There is officially a gas panic underway in Georgia. Word arrived this morning that the major pipeline serving metro Atlanta was down because of Katrina (the pumps are in Louisiana, and have no power to run), and the radio has been buzzing all day with rumors that the city will be gas-less by the weekend.
Yesterday, unleaded at my neighborhood station was $2.48. At lunchtime today, it was up to $2.68. Four hours later–ten minutes ago–it was $2.98. A station a half-mile away was all the way up to $3.29. There are three stations on my route home from work. They all had long lines, the first actual gas lines I’ve seen since the 1970’s. I hear from a friend in Columbus that every station there cut off gas service at 4PM Eastern.
Is it a real shortage? Is it price-gouging? You got me. But I’m glad I topped off my tank during my lunch break.
UPDATE: Georgia Governor Sonny Perdue says,
“There’s no reason to panic. There’s plenty of gas on the way and the only way we’ll have problems locally is if we rush out and hoard,” the governor said during a Wednesday afternoon news conference. “Stay calm and conserve, don’t just run out to top off your tank. Just continue with normal fueling habits.”
Hurricane Katrina knocked out power to two pipelines that bring gas and jet fuel into the region. The lines have been down for two days while the Metro typically holds onto a 10-day supply of gasoline.
“That does affect our gas supply and it’s led to an increase in gas prices,” the governor said of the pipeline problem. “This is a temporary problem due to Hurricane Katrina and will be resolved soon. It is not a cause for alarm or panic. It is not a long-term situation.”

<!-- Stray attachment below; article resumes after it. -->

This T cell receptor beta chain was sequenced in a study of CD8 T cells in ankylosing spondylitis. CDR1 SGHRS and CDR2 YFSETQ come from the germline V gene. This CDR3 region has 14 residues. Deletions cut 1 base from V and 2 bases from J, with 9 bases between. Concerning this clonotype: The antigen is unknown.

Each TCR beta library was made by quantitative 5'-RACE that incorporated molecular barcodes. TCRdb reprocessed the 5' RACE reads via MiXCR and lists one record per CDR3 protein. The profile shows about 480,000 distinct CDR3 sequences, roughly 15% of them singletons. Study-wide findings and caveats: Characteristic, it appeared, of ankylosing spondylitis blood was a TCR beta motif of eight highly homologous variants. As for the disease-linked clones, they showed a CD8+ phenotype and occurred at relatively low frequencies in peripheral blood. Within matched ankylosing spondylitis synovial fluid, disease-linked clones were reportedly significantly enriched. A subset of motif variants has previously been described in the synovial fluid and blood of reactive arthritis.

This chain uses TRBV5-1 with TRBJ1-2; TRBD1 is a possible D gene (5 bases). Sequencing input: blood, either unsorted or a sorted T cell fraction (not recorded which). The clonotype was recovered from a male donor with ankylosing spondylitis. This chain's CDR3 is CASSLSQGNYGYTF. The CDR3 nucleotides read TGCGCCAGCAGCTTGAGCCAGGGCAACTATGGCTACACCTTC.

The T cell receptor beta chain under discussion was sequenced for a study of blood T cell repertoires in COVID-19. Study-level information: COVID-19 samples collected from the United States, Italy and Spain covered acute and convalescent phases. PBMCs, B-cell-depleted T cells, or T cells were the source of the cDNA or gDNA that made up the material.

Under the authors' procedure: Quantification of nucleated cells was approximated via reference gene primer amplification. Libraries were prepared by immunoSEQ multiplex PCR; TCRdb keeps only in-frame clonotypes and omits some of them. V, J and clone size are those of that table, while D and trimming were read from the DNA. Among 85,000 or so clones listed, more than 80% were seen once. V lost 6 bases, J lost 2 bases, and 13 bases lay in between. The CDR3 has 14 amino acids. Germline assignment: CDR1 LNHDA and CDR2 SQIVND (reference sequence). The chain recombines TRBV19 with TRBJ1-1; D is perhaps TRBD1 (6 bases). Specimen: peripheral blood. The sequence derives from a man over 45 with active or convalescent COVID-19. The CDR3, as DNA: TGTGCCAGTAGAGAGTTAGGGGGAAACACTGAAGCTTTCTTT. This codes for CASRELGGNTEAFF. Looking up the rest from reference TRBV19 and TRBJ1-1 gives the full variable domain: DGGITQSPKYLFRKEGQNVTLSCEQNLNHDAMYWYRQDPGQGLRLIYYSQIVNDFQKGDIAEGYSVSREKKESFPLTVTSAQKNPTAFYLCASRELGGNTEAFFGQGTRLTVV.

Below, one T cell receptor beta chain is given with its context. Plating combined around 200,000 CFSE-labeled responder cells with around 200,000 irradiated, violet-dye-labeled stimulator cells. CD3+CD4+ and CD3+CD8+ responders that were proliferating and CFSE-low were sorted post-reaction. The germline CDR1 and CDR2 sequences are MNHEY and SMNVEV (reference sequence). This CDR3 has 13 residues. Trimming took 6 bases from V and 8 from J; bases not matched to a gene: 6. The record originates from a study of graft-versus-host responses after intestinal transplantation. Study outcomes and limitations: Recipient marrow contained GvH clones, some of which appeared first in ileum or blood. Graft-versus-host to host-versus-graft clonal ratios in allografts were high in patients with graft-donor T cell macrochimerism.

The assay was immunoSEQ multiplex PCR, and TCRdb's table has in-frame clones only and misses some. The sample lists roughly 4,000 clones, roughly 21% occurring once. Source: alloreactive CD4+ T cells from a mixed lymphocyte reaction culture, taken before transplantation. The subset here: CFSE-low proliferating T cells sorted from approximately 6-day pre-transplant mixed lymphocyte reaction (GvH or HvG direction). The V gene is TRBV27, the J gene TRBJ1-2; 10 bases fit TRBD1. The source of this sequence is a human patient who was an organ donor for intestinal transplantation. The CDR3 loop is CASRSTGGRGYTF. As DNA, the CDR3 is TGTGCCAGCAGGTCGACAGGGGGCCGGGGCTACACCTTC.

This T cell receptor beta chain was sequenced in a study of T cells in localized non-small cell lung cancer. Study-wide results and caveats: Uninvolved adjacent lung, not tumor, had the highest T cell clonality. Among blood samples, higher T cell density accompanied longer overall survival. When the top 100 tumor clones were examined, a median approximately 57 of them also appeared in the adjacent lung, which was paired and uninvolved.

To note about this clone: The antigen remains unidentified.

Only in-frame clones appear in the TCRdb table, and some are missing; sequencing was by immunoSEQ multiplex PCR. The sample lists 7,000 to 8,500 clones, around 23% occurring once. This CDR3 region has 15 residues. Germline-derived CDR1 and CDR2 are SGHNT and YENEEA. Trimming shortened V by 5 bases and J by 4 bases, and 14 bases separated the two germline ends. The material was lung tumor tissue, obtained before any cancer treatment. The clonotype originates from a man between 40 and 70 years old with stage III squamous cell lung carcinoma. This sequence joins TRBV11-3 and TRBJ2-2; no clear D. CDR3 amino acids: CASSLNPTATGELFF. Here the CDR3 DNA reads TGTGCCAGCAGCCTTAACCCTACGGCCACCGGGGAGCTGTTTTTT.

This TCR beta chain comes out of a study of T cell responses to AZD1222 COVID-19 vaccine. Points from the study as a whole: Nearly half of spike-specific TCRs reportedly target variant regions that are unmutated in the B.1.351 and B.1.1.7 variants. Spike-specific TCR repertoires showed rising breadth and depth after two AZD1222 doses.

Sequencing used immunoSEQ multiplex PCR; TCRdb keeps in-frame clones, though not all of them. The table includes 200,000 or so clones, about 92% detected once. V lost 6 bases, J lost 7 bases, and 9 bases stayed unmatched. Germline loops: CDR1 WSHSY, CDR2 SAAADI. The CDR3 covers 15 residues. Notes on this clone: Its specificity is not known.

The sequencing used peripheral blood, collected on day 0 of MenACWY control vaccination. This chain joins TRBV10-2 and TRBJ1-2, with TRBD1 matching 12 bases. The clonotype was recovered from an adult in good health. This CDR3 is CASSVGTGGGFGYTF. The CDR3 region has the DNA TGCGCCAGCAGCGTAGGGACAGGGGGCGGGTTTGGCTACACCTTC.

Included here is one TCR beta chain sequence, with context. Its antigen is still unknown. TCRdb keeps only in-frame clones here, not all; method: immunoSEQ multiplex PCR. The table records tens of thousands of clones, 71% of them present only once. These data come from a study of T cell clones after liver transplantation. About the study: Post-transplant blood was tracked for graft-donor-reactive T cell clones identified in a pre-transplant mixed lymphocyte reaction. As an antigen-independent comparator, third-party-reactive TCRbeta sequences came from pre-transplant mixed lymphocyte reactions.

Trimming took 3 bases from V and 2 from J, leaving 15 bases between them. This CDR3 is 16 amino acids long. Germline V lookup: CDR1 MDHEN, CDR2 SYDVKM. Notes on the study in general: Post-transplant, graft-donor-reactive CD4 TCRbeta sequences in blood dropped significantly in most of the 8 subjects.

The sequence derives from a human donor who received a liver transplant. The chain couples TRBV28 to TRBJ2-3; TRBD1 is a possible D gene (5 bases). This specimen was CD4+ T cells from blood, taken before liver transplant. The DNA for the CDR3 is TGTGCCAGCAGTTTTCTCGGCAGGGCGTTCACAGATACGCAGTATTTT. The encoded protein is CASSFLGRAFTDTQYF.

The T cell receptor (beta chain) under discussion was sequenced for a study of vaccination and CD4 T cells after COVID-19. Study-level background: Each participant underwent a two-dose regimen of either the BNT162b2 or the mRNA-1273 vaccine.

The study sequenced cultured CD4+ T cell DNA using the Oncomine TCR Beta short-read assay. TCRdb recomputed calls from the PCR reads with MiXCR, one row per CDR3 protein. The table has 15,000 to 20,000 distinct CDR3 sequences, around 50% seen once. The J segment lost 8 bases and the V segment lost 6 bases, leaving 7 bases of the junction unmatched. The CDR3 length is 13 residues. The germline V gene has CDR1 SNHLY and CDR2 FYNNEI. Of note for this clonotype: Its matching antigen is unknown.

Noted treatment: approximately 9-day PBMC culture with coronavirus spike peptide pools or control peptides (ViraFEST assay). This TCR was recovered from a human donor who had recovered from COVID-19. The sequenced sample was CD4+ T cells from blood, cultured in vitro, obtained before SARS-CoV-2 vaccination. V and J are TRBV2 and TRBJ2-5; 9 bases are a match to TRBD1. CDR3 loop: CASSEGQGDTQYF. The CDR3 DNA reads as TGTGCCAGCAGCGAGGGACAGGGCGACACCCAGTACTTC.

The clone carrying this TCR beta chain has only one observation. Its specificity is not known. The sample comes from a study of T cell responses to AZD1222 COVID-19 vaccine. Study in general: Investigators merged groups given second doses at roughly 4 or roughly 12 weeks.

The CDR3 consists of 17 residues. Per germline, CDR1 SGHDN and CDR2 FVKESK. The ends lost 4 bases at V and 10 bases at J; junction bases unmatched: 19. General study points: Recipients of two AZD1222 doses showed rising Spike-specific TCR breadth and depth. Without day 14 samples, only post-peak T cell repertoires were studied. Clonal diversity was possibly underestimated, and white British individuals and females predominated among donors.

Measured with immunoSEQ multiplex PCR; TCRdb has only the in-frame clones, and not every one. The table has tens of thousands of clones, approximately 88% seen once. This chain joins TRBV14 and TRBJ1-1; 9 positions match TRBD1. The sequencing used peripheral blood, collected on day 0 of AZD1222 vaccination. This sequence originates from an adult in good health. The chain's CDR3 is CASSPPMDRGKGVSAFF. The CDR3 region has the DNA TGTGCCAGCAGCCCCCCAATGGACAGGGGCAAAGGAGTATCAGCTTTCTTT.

Governor Perdue said he contacted the state’s gas distributors Wednesday morning and has been assured that they are working to address the supply problem. He said that a significant amount of the state’s gas supplies are not affected because they arrive at the port, not by pipeline.
If he’s right, this is just a case of the station owners cashing in on a rampant rumor mill. If he’s wrong, it’s going to be a not-fun week in the ATL.
I hope he’s right–and if he is, you can bet the bank people are going to remember which stations raised prices the most, and the fastest.
MORE: Wow. Fox News just showed one BP station in Atlanta that’s charging $5.87 a gallon for regular unleaded, and $6.07 for premium. No way in hell that isn’t gouging. Nobody in town was much above $2.50 over the weekend.
MORE MORE: A friend “in the business” says Perdue is wrong, sort of:
The BP and Citgo terminals in Doraville, GA are out. Not allocated. Out. The Colonial pipeline is down and will be until tonight. They’re flying a generator in tonight and will have one of the pipelines operating sometime tonight. The other one won’t be operating for a couple of days. The problem is that it takes between eight (8) to twenty-one (21) days to get the fuel up the pipeline. Now the good news (if you want to call it that) is that there’s fuel available. But it won’t be cheap for the terminals or the state.
This is really a geographically controlled problem. Everybody west of the Mississippi is fine. Everybody north of Tennessee and North Carolina are fine. It’s just the Southeast. Most of our fuel comes out of New Orleans and now we’re going to have to get it from other places. Those other places are further away than New Orleans and that distance costs money. Diesel fuel is getting hit more than gasoline. So my earlier statement about the terminals being out was meant for the diesel fuel. For obvious political purposes, there won’t be a gasoline shortage. The truckers and machine operators on the other hand…